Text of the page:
Surprisingly, this 2JZ-GTE-swapped 2011 BMW 135i is not the first time car owner and builder Teigon Tegner has facilitated an unusual (unholy?) union before anyone else. Over a decade ago, the Washington-based fabricator developed the very first 2JZ-into-a-Nissan 350Z transmission adapter before it was knocked off, so Teigon has been here before. He's been tinkering on 2JZ engines for years, and even has a close circle of friends who eff around with junkyard 2JZ builds, so at least on the Toyota power plant side of things, he sorta knew what he was getting into.
The BMW E82 coupe chassis was a different story, though. Purchased roughly six years ago with just 25,000 miles on the odometer, the 135i was supposed to be a reliable commuter, a vehicle to daily, and not something necessarily that would require attention. Then came that fateful day in 2017 when Teigon lined up against a Honda in a race; during the impromptu contest, the car's N55 engine let go, and when he took apart the native turbo straight-6 some time afterward, the owner realized the mill had dropped a valve and created a nice hole in one of its pistons. After nearly three years of driving his Bimmer, Teigon was now out an engine.
The Call of the 2J
There might be no greater sign that you NEED to do an engine transplant than being a 2JZ nerd and having the inline-6 in your car go belly up (the swap gods, if there are any, were practically leaving a breadcrumb trail). At the time, there wasn't a whole lot of rebuild info on the N55, and factory BMW blocks from the junkyard were going for a hefty $7,500. 2JZ-GTE hadn't quite yet become a hot commodity, especially in the Pacific Northwest (which has since changed significantly) and Teigon was able to scoop up this one for $2,200. "No one's done [this swap] before, I have no idea what I'm getting myself into," he remembers telling himself then. "We're just gonna fucking go for it."
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Teigon rebuilt the engine and then began engineering what it would take to shoehorn it into his E82's engine bay. Every custom piece in the build he pretty much made with his own hands - the motor mounts, exhaust and charge plumbing, turbo manifold, etc. He pieced together the car's bespoke fuel system and converted the hot side of his one-off turbo to use a V-band clamp. He even milled up a coil pack bracket in the CNC machining center he has in his garage (an item he now mass produces and sells).
No Turning Back
In order to get the center of gravity as low as possible, Teigon oriented the engine at a true driveline angle (borrowing a page from the drag racer's handbook), but instead of cutting up the oil pan he chose to notch the 135i's front subframe. Remarkably, he assembled everything on his project E82 on jack stands and without the use of a lift, and when it was time to wire up the new motor, he turned to local wiring and electronics guru Mark Panic of Panic-Wire.
Mark knew it would be exceedingly hard to find info on how BMW sets up their wiring, but he pulled out all the stops and miraculously had a harness completed in two days. Even more remarkable, the newly swapped 2JZ 135i fired up on the second crank, and apparently the only thing that doesn't work is the tachometer. Even the Bimmer's Comfort Access works, which is the system that allows you to open the car door and start the engine without having to touch the key. That is nothing short of amazing.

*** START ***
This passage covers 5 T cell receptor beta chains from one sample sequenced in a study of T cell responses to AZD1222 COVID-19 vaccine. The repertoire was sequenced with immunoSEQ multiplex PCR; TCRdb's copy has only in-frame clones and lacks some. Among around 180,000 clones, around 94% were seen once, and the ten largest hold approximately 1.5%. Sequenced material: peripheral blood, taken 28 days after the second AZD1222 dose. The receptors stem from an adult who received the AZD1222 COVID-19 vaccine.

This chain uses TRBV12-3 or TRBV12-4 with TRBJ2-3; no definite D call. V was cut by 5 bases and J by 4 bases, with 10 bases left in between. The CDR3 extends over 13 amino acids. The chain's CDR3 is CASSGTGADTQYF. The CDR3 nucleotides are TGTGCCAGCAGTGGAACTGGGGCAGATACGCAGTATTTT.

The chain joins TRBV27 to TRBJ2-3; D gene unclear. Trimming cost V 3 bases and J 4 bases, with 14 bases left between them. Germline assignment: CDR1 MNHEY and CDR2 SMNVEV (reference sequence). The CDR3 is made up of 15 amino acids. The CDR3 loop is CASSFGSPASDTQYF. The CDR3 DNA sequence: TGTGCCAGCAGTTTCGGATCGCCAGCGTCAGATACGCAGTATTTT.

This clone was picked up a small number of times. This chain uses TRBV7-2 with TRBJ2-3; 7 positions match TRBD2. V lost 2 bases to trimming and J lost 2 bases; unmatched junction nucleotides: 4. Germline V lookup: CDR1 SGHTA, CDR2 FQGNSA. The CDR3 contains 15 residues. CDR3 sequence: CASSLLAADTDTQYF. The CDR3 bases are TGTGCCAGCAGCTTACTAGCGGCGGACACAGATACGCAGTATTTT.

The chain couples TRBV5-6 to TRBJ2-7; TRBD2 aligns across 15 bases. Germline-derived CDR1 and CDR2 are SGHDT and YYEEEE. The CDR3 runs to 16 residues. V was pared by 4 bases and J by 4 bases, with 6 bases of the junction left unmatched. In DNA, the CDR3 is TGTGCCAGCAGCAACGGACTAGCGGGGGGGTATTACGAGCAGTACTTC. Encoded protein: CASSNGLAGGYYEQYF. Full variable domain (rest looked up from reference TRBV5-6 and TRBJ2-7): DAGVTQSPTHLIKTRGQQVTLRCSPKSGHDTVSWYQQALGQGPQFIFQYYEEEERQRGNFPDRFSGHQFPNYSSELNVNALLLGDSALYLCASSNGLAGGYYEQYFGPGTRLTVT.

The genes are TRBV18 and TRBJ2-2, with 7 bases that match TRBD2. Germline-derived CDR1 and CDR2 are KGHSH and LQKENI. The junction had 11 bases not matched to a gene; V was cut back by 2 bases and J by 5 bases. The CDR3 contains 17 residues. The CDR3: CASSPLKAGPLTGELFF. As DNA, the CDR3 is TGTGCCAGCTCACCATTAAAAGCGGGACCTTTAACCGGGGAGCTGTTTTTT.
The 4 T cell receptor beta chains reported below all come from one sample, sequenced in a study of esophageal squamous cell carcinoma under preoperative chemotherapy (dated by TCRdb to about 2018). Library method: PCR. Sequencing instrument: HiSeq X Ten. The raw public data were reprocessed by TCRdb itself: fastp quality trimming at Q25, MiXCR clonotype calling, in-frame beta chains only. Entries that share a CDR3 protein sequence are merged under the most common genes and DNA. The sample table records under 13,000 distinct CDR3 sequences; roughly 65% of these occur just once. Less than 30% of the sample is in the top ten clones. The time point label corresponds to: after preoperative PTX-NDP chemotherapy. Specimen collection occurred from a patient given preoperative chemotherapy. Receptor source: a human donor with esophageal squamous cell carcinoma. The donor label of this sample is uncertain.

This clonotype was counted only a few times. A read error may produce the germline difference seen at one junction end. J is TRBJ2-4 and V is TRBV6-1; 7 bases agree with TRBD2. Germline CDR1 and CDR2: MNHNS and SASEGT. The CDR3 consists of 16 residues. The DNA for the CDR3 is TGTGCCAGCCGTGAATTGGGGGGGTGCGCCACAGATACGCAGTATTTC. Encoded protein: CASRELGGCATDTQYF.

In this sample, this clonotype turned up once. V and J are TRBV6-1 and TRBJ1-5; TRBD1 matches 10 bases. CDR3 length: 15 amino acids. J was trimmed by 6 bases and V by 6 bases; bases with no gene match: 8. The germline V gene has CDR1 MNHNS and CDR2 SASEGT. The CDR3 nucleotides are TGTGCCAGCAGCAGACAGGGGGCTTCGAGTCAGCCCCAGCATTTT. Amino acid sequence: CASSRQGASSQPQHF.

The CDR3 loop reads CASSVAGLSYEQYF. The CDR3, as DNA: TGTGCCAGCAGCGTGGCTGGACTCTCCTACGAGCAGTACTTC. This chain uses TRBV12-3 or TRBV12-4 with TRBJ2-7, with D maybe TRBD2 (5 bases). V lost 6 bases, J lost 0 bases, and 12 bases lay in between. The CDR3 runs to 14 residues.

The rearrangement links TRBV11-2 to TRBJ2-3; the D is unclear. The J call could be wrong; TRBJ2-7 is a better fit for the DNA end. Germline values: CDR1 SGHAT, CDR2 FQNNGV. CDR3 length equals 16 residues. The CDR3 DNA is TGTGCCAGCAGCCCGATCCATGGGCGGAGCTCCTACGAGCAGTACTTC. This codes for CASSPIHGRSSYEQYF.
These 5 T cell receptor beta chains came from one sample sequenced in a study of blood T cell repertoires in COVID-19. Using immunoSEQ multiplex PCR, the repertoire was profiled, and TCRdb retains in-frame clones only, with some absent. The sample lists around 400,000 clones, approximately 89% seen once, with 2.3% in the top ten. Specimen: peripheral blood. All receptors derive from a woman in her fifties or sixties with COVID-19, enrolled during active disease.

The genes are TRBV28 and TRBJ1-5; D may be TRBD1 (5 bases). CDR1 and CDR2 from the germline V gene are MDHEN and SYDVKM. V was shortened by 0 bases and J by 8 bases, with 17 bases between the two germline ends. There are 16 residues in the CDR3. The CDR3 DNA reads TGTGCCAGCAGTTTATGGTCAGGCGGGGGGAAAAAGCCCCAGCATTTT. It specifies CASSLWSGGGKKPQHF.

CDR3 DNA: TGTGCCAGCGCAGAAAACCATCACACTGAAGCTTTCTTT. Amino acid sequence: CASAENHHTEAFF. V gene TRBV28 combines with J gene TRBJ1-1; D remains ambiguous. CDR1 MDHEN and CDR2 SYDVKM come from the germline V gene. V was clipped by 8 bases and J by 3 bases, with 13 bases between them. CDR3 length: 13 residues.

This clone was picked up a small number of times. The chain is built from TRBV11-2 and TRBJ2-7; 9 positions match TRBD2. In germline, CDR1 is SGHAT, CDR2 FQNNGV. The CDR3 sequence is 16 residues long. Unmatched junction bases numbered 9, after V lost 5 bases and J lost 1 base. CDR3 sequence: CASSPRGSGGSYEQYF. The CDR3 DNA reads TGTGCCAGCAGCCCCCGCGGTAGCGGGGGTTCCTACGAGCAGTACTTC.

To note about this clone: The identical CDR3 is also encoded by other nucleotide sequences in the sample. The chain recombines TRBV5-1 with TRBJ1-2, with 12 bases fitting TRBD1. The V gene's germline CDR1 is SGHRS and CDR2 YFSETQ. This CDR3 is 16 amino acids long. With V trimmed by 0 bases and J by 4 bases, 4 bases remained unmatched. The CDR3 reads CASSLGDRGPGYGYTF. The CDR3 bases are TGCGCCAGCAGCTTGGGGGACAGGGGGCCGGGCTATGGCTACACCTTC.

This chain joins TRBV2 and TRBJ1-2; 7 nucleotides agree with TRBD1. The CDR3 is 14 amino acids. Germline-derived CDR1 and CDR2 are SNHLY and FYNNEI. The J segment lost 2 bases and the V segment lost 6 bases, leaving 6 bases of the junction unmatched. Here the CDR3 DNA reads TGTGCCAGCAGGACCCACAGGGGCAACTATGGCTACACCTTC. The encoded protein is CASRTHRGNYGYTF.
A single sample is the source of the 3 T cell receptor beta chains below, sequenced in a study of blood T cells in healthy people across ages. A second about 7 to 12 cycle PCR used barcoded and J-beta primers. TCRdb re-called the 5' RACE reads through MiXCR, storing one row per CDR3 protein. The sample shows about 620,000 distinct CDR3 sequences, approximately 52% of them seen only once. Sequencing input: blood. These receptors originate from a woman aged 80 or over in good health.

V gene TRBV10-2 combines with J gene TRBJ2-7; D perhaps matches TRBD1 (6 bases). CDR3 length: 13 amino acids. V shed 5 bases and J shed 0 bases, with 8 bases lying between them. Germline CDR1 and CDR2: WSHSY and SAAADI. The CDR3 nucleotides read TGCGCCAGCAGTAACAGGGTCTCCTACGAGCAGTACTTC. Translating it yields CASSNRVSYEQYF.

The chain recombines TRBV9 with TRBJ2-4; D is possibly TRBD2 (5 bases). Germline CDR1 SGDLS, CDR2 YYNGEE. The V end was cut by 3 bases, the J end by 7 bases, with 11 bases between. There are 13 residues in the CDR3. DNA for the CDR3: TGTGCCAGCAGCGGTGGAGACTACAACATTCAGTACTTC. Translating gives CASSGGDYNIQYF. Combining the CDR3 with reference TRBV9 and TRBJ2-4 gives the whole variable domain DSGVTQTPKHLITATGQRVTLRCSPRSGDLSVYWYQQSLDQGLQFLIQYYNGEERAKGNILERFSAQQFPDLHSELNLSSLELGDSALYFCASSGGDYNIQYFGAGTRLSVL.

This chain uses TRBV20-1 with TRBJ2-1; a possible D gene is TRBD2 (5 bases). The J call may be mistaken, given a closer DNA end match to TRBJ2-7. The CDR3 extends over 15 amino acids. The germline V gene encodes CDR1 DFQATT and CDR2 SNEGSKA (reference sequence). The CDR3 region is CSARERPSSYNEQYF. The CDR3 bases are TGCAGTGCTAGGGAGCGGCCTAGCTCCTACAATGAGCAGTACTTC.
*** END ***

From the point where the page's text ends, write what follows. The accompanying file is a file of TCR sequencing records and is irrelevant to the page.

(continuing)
For a short time, Teigon brought his 2JZ 135i back as a drifter, but then it dawned on him that it's too nice to drift. The BMW has a fully loaded Interior, both M Sport and Cold Weather packages, Harmon Kardon audio - he just couldn't fathom going door to door with a machine he's spent so much time and money refining, which we totally get. The car is pretty much a weekend sleeper now, with its lethality hiding under factory aero, and even more power is on the way; it's set up for E85 and Teigon is hoping to turn up the boost before taking it to the dyno. There will always be risks in being the first to do anything, but Teigon's Bimmer shows us sometimes the rewards are totally worth it.
CAR: 2011 BMW 135i
OWNER: Teigon Tegner
HOMETOWN: Vancouver, Wash.
OCCUPATION: Government contracted fabricator
ENGINE: Aristo 2JZ-GTE VVT-i engine swap; Brian Crower valve springs and retainers; BorgWarner S363SXE turbocharger with Smeding Diesel turbine housing converted to V-band; custom hand-built 3-in. to 4-in. downpipe straight; custom turbo manifold and intercooler piping; DriftMotion heat shielding gaskets; 1,400cc injectors; -6AN fuel lines; custom fuel pressure regulator with Link ECU electronic pressure gauge; custom dual fuel pump and fuel return system; custom catch can and lines; Toyota Yaris coil packs; custom 2JZ coil packs adapter plate; factory BMW cooling system; Link Fury ECU with flex fuel for E85 and wireless compatibility wired by Mark Panic at Panic Wire; tuned by Jake Chanley #jakecantune
DRIVETRAIN: Factory BMW ZF 6-speed manual adapted with Collins adapter and flywheel; ACT 6-puck unsprung clutch and pressure plate; welded diff
FOOTWORK & CHASSIS: E92 M3 front suspension, arms; BC Racing coilover suspension
BRAKES: Factory BMW M Sport package Brembo brakes
WHEELS & TIRES: ESR Wheels 18x9.5" +33; Ironman iMove 235/45ZR18
INTERIOR: M Sport Package, Cold Weather Package, Harmon Kardon audio